It’s been over half a century since Star Trek first aired and amazed fans with a look into the possible future of technology.
And while Star Trek tech was only science fiction at the time, a huge range of the items used aboard the Enterprise are now commonplace today. Cellphones, bluetooth headsets, and tablet computers were all predicted by the futuristic series.
But while we’re still several hundred years away from James T. Kirk’s famous five-year mission of 2265, recent breakthroughs in technology have gotten us closer to a Star Trek reality than ever before, and in surprising ways:
The replicators on Star Trek: The Next Generation synthesized foods for meals on demand, produced medications, or manufactured spare mechanical parts.
Today’s 3D printing technologies have made this Next Generation tech a current generation reality. Our own 3Doodler is a hand-held version that prints not only in plastic, but also metal, nylon, polycarbonate, and wood.
And current technology is working toward making real life even stranger than fiction. While the replicators of Star Trek could not produce living organisms, advancements in medical 3D printing are leading us in that direction. It is already possible to 3D-print bone, cartilage, tissue with blood vessels, and even heart valves, and scientists are even honing in on the process for printing human skin.
Medical tech is often where the sci-fi future envisioned by Star Trek meets reality.
When the medical officers of Starfleet’s science division needed to administer liquid medicines, they were able to do so without needles, blood, pain, or injection sites by using the hypospray.
Now, researchers at MIT have developed a similar method of jet injection which mimics the sterile, needle-free technology of the hypospray. Jet injection shoots a very thin and fast jet of medicine straight through the skin and into muscle. The jet is so fine that it won’t cause any pain, and the mechanics are precise enough to administer the correct doses for different patients.
3. Universal Translator
With a mission to explore strange new worlds, to seek out new life and new civilizations, to boldly go where no one has gone before, the crew of the starship Enterprise made frequent use of various universal translator technologies, allowing them to freely interact and converse with aliens from all reaches of space.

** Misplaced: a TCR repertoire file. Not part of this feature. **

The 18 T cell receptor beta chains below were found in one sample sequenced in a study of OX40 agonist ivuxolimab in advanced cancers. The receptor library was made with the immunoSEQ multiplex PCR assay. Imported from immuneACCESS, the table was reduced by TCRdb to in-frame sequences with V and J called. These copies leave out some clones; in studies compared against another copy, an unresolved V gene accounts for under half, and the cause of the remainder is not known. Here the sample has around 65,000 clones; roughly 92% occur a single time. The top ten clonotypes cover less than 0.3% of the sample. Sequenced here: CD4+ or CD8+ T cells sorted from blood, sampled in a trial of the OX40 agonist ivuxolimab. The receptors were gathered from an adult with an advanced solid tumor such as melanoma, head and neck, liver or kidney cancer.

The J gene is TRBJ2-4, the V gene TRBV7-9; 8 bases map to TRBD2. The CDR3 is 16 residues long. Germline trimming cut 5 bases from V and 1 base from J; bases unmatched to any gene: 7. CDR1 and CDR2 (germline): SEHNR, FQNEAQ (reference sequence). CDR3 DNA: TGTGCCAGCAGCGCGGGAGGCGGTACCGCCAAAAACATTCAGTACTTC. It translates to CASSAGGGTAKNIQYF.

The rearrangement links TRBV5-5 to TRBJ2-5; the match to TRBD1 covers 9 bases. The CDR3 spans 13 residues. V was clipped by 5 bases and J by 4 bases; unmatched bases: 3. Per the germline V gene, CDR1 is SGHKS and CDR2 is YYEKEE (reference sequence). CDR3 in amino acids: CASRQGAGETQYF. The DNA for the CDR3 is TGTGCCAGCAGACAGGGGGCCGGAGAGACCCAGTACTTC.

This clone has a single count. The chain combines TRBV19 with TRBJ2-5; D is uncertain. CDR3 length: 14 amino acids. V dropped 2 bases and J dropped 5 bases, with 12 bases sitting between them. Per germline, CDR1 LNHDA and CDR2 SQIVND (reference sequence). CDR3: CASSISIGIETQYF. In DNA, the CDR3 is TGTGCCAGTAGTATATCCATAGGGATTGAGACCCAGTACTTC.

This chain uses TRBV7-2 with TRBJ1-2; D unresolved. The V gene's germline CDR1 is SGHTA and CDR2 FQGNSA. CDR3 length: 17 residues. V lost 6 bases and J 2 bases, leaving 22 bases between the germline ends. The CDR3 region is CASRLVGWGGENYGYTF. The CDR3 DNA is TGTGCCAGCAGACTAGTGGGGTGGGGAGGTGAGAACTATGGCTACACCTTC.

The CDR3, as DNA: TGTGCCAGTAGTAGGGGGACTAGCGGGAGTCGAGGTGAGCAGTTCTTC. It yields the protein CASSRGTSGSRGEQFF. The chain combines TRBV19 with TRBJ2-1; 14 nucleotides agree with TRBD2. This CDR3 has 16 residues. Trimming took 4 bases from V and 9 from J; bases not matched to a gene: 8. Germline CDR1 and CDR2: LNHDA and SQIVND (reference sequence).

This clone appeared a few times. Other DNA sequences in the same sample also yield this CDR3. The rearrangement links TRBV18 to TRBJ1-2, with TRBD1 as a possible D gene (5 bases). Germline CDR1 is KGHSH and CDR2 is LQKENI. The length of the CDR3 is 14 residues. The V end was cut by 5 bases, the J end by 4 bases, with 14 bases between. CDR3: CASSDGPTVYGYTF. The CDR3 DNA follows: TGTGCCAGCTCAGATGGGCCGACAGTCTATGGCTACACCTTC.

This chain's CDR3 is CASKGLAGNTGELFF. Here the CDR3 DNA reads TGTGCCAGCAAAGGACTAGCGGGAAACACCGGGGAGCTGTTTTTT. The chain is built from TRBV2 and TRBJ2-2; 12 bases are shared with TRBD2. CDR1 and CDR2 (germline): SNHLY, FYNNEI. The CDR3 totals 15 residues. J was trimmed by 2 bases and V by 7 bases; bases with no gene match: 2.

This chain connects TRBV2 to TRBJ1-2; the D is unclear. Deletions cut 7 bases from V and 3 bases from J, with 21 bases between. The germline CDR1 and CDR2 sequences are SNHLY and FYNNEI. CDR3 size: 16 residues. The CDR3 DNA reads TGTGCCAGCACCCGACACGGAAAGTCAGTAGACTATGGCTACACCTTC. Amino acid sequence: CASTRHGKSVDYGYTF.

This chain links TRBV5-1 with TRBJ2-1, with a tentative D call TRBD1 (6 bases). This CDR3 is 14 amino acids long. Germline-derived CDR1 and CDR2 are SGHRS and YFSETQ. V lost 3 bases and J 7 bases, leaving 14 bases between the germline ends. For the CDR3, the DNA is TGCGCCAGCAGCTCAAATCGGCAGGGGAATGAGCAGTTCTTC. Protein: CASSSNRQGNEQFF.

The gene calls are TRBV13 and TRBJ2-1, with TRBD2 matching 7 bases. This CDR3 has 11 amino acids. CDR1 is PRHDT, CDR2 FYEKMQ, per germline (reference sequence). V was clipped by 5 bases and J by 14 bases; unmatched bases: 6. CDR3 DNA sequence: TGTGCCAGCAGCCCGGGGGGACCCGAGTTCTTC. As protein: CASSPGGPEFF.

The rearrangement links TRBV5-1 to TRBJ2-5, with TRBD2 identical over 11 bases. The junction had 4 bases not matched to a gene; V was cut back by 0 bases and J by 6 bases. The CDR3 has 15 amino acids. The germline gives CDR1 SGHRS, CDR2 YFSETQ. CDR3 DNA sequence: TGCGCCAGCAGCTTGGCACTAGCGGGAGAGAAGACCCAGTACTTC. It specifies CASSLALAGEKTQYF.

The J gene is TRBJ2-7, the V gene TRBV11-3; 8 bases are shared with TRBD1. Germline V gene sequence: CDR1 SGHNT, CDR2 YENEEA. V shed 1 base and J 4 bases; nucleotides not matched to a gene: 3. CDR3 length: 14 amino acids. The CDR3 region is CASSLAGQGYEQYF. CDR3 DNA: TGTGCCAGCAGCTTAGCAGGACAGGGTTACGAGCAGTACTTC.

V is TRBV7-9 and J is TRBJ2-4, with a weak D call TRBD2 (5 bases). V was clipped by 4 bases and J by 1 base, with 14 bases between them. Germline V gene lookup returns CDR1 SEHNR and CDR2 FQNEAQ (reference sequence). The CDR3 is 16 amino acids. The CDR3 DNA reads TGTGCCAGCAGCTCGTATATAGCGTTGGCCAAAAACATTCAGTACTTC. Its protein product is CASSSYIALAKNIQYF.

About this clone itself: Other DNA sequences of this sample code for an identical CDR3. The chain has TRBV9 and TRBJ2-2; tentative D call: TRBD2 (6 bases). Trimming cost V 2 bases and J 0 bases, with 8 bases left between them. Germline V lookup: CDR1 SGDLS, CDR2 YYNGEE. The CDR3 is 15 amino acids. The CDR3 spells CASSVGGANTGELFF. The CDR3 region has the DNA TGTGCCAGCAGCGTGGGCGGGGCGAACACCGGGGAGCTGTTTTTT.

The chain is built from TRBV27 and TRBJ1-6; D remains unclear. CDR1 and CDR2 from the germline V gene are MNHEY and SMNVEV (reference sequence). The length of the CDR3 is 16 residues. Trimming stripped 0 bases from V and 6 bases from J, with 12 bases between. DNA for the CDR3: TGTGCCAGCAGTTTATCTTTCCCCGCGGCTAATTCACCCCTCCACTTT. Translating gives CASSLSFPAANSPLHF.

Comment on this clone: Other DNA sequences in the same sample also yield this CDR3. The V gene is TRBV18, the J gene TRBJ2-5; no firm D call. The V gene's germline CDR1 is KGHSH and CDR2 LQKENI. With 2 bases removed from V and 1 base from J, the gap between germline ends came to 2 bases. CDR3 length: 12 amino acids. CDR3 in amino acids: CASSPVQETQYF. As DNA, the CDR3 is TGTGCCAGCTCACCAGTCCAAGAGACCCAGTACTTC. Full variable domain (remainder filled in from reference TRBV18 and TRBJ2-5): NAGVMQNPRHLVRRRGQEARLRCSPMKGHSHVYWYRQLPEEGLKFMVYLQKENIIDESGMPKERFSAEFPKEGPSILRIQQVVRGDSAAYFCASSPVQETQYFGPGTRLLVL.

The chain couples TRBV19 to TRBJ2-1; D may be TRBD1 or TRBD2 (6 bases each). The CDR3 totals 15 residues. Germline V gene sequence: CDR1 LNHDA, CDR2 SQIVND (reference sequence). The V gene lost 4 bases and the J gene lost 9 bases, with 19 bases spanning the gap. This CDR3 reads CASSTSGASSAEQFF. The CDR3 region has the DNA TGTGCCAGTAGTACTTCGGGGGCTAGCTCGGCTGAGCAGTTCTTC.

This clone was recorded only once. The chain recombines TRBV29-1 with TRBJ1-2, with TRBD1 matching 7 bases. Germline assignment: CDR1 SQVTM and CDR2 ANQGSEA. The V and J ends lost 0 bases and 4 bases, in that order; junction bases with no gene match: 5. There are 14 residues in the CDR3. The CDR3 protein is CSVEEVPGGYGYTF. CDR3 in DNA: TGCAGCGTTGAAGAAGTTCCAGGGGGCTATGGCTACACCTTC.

Other more accessible tech takes translation to the page, with apps like Google Translate becoming more sophisticated all the time, allowing you to read foreign languages through instant scan-and-translate functions on your phone.
4. Bionic Eyes
Born blind, Geordi La Forge got his first VISOR—Visual Instrument and Sensory Organ Replacement—for his fifth birthday.
The Next Generation VISOR technology in Star Trek was worn like a pair of glasses, and detected and transmitted electromagnetic signals to the brain through neural implants in the temples, letting the user “see” in infrared and ultraviolet.
Now, advancements in medical tech have made impressive strides in visual prosthesis—more commonly referred to as bionic eyes. These surgical implants connect a digital camera mounted on glasses (a similar concept to the VISOR) which are then sent through a wireless processor and implant in the retina. The implant—an array of 60 electrodes—emits pulses of electricity which bypass the damaged photoreceptors to stimulate remaining cells within the retina and transmit visual information to the optic nerve and brain.
5. Impulse and Warp Drives
“Set engines to Warp Factor 9! Engage!” When it came to going faster than light, the Enterprise relied on its Warp drive to send it further and faster.
While FTL travel hasn’t quite been reached yet, new electromagnetic drives being developed in both China and by NASA are getting us one step closer. These EmDrives are propelled by electromagnetic radiation held within a microwave cavity, and therefore use electricity instead of fuel to generate movement—unlike traditional engines that expel mass to generate thrust. EmDrives are still undergoing testing, but are now making the Star Trek Warp drive look more like reality than sci-fi.
And when it comes to less interstellar and more interplanetary travel, scientist are catching up to the Enterprise even faster.
The impulse drive was the main form of propulsion for the Enterprise and other Star Trek starships when travelling below the speed of light, using fusion reactors to drive the ship forward efficiently.
The Neumann Drive is an ion engine that promises to transport a spaceship from Earth to Mars and back on a single tank of fuel. While the previous record for specific impulse was held by NASA’s High Power Electric Propulsion with 9,600 seconds, the Neumann Drive nearly doubles this efficiency with recordings of 11,300 seconds.
While the Neumann Drive certainly operates at slower speeds than the EmDrive (a trip to Mars and back would take an estimated three to five years, but only use 20kg of fuel), it takes us one step closer to the interplanetary exploration of the Enterprise.
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